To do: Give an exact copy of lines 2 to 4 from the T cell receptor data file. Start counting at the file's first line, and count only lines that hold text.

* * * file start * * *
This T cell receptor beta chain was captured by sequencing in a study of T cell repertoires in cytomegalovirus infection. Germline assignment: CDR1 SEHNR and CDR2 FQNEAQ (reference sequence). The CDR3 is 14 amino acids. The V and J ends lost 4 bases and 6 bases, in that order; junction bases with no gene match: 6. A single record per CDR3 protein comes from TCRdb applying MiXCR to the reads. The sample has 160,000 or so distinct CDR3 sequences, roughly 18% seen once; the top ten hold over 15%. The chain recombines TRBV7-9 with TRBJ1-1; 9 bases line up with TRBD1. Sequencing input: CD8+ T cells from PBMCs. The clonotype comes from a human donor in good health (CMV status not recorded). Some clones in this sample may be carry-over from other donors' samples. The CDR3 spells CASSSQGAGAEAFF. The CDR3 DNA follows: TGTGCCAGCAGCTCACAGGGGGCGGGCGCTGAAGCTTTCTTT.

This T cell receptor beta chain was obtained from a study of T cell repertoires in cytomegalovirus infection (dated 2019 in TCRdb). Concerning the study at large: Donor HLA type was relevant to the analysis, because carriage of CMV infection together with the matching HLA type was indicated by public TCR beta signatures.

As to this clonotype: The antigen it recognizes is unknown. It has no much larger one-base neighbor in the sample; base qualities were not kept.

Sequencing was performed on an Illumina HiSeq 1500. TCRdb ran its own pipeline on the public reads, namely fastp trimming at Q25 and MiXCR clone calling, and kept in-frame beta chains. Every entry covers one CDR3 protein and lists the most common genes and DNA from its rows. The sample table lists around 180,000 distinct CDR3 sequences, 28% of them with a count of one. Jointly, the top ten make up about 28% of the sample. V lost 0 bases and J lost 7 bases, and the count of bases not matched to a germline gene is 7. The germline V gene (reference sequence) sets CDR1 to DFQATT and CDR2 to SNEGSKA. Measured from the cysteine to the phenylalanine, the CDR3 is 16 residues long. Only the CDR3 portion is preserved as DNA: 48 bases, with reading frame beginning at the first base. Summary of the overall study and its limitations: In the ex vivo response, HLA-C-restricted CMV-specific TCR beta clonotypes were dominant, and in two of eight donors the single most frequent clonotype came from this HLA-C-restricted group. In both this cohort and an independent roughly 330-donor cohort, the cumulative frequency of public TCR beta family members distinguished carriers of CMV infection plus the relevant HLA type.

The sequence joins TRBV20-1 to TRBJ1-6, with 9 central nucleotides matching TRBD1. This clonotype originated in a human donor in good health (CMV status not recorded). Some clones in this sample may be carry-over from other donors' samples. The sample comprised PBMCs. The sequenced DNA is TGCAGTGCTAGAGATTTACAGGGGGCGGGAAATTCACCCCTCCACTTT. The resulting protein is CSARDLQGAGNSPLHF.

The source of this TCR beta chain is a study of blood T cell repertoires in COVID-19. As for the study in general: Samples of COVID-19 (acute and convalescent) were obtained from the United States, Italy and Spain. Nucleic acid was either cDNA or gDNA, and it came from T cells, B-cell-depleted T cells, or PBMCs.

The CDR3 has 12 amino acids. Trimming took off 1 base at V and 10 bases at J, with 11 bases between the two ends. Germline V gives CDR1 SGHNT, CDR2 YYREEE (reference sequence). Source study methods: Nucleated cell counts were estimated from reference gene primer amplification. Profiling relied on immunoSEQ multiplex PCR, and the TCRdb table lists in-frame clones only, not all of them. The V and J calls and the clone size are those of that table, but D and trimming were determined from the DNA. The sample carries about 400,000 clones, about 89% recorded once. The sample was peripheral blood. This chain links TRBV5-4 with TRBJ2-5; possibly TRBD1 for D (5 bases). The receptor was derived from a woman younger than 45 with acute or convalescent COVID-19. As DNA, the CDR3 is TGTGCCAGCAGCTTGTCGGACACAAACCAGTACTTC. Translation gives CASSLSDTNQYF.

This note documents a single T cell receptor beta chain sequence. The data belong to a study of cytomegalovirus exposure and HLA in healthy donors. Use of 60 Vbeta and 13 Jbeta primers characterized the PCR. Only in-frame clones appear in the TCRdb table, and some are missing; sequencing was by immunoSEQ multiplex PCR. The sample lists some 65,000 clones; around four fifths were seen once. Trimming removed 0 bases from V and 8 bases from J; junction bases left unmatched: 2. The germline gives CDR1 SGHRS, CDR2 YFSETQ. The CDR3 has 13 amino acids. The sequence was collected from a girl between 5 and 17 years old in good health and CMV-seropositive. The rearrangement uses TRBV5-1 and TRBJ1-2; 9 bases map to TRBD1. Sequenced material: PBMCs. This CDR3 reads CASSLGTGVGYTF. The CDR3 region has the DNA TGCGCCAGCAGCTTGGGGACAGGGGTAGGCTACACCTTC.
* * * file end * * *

This T cell receptor beta chain was obtained from a study of T cell repertoires in cytomegalovirus infection (dated 2019 in TCRdb). Concerning the study at large: Donor HLA type was relevant to the analysis, because carriage of CMV infection together with the matching HLA type was indicated by public TCR beta signatures.

As to this clonotype: The antigen it recognizes is unknown. It has no much larger one-base neighbor in the sample; base qualities were not kept.

Sequencing was performed on an Illumina HiSeq 1500. TCRdb ran its own pipeline on the public reads, namely fastp trimming at Q25 and MiXCR clone calling, and kept in-frame beta chains. Every entry covers one CDR3 protein and lists the most common genes and DNA from its rows. The sample table lists around 180,000 distinct CDR3 sequences, 28% of them with a count of one. Jointly, the top ten make up about 28% of the sample. V lost 0 bases and J lost 7 bases, and the count of bases not matched to a germline gene is 7. The germline V gene (reference sequence) sets CDR1 to DFQATT and CDR2 to SNEGSKA. Measured from the cysteine to the phenylalanine, the CDR3 is 16 residues long. Only the CDR3 portion is preserved as DNA: 48 bases, with reading frame beginning at the first base. Summary of the overall study and its limitations: In the ex vivo response, HLA-C-restricted CMV-specific TCR beta clonotypes were dominant, and in two of eight donors the single most frequent clonotype came from this HLA-C-restricted group. In both this cohort and an independent roughly 330-donor cohort, the cumulative frequency of public TCR beta family members distinguished carriers of CMV infection plus the relevant HLA type.